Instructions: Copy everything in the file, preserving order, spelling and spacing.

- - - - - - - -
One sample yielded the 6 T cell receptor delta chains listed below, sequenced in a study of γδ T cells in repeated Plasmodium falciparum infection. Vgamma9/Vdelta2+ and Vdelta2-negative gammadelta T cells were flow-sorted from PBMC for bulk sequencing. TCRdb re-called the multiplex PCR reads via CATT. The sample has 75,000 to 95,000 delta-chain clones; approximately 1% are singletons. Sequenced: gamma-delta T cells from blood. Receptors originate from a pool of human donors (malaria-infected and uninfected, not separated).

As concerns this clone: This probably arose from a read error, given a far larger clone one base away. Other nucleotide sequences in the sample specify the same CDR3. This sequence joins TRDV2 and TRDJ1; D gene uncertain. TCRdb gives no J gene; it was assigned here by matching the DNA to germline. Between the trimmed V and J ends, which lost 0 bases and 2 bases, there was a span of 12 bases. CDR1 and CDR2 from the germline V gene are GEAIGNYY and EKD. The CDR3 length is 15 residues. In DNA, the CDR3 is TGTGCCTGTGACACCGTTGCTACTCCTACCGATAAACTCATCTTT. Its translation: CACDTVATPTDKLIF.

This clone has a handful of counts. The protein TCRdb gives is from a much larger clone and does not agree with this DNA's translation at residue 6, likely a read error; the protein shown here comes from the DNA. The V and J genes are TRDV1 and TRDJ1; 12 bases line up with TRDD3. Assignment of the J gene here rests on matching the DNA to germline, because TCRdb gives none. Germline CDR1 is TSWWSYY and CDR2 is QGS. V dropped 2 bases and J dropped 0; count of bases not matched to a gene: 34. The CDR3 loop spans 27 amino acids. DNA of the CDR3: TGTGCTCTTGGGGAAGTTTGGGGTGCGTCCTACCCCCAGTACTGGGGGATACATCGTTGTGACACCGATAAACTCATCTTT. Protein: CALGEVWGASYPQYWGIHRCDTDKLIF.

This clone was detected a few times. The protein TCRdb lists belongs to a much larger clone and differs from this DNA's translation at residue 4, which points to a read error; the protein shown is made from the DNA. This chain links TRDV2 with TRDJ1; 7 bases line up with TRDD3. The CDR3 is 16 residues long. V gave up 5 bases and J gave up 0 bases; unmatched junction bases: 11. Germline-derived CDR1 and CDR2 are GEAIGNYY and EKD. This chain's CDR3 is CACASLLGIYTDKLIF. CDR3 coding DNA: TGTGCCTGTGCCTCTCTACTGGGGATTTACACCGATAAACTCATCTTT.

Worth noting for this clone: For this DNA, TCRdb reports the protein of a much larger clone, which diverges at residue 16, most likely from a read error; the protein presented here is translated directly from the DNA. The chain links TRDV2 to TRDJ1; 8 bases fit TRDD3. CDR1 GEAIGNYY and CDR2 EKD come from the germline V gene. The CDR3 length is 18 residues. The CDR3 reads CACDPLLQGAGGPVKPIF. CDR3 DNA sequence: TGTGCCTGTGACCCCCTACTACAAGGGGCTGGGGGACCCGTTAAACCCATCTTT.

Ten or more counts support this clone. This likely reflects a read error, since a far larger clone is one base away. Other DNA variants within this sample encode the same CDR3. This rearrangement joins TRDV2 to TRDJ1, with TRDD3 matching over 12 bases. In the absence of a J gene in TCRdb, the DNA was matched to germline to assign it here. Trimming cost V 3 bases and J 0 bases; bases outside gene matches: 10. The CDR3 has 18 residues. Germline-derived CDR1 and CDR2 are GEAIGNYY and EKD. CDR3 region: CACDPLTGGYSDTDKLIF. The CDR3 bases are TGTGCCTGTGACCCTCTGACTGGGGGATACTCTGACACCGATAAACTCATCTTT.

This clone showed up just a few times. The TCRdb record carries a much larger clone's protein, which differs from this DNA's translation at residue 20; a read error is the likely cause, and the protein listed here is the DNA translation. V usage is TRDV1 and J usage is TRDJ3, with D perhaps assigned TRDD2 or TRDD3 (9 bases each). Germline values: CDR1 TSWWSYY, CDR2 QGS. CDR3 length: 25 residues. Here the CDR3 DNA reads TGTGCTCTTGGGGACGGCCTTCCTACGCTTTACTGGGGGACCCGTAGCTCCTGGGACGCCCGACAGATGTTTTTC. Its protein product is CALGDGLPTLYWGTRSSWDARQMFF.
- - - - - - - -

One sample yielded the 6 T cell receptor delta chains listed below, sequenced in a study of γδ T cells in repeated Plasmodium falciparum infection. Vgamma9/Vdelta2+ and Vdelta2-negative gammadelta T cells were flow-sorted from PBMC for bulk sequencing. TCRdb re-called the multiplex PCR reads via CATT. The sample has 75,000 to 95,000 delta-chain clones; approximately 1% are singletons. Sequenced: gamma-delta T cells from blood. Receptors originate from a pool of human donors (malaria-infected and uninfected, not separated).

As concerns this clone: This probably arose from a read error, given a far larger clone one base away. Other nucleotide sequences in the sample specify the same CDR3. This sequence joins TRDV2 and TRDJ1; D gene uncertain. TCRdb gives no J gene; it was assigned here by matching the DNA to germline. Between the trimmed V and J ends, which lost 0 bases and 2 bases, there was a span of 12 bases. CDR1 and CDR2 from the germline V gene are GEAIGNYY and EKD. The CDR3 length is 15 residues. In DNA, the CDR3 is TGTGCCTGTGACACCGTTGCTACTCCTACCGATAAACTCATCTTT. Its translation: CACDTVATPTDKLIF.

This clone has a handful of counts. The protein TCRdb gives is from a much larger clone and does not agree with this DNA's translation at residue 6, likely a read error; the protein shown here comes from the DNA. The V and J genes are TRDV1 and TRDJ1; 12 bases line up with TRDD3. Assignment of the J gene here rests on matching the DNA to germline, because TCRdb gives none. Germline CDR1 is TSWWSYY and CDR2 is QGS. V dropped 2 bases and J dropped 0; count of bases not matched to a gene: 34. The CDR3 loop spans 27 amino acids. DNA of the CDR3: TGTGCTCTTGGGGAAGTTTGGGGTGCGTCCTACCCCCAGTACTGGGGGATACATCGTTGTGACACCGATAAACTCATCTTT. Protein: CALGEVWGASYPQYWGIHRCDTDKLIF.

This clone was detected a few times. The protein TCRdb lists belongs to a much larger clone and differs from this DNA's translation at residue 4, which points to a read error; the protein shown is made from the DNA. This chain links TRDV2 with TRDJ1; 7 bases line up with TRDD3. The CDR3 is 16 residues long. V gave up 5 bases and J gave up 0 bases; unmatched junction bases: 11. Germline-derived CDR1 and CDR2 are GEAIGNYY and EKD. This chain's CDR3 is CACASLLGIYTDKLIF. CDR3 coding DNA: TGTGCCTGTGCCTCTCTACTGGGGATTTACACCGATAAACTCATCTTT.

Worth noting for this clone: For this DNA, TCRdb reports the protein of a much larger clone, which diverges at residue 16, most likely from a read error; the protein presented here is translated directly from the DNA. The chain links TRDV2 to TRDJ1; 8 bases fit TRDD3. CDR1 GEAIGNYY and CDR2 EKD come from the germline V gene. The CDR3 length is 18 residues. The CDR3 reads CACDPLLQGAGGPVKPIF. CDR3 DNA sequence: TGTGCCTGTGACCCCCTACTACAAGGGGCTGGGGGACCCGTTAAACCCATCTTT.

Ten or more counts support this clone. This likely reflects a read error, since a far larger clone is one base away. Other DNA variants within this sample encode the same CDR3. This rearrangement joins TRDV2 to TRDJ1, with TRDD3 matching over 12 bases. In the absence of a J gene in TCRdb, the DNA was matched to germline to assign it here. Trimming cost V 3 bases and J 0 bases; bases outside gene matches: 10. The CDR3 has 18 residues. Germline-derived CDR1 and CDR2 are GEAIGNYY and EKD. CDR3 region: CACDPLTGGYSDTDKLIF. The CDR3 bases are TGTGCCTGTGACCCTCTGACTGGGGGATACTCTGACACCGATAAACTCATCTTT.

This clone showed up just a few times. The TCRdb record carries a much larger clone's protein, which differs from this DNA's translation at residue 20; a read error is the likely cause, and the protein listed here is the DNA translation. V usage is TRDV1 and J usage is TRDJ3, with D perhaps assigned TRDD2 or TRDD3 (9 bases each). Germline values: CDR1 TSWWSYY, CDR2 QGS. CDR3 length: 25 residues. Here the CDR3 DNA reads TGTGCTCTTGGGGACGGCCTTCCTACGCTTTACTGGGGGACCCGTAGCTCCTGGGACGCCCGACAGATGTTTTTC. Its protein product is CALGDGLPTLYWGTRSSWDARQMFF.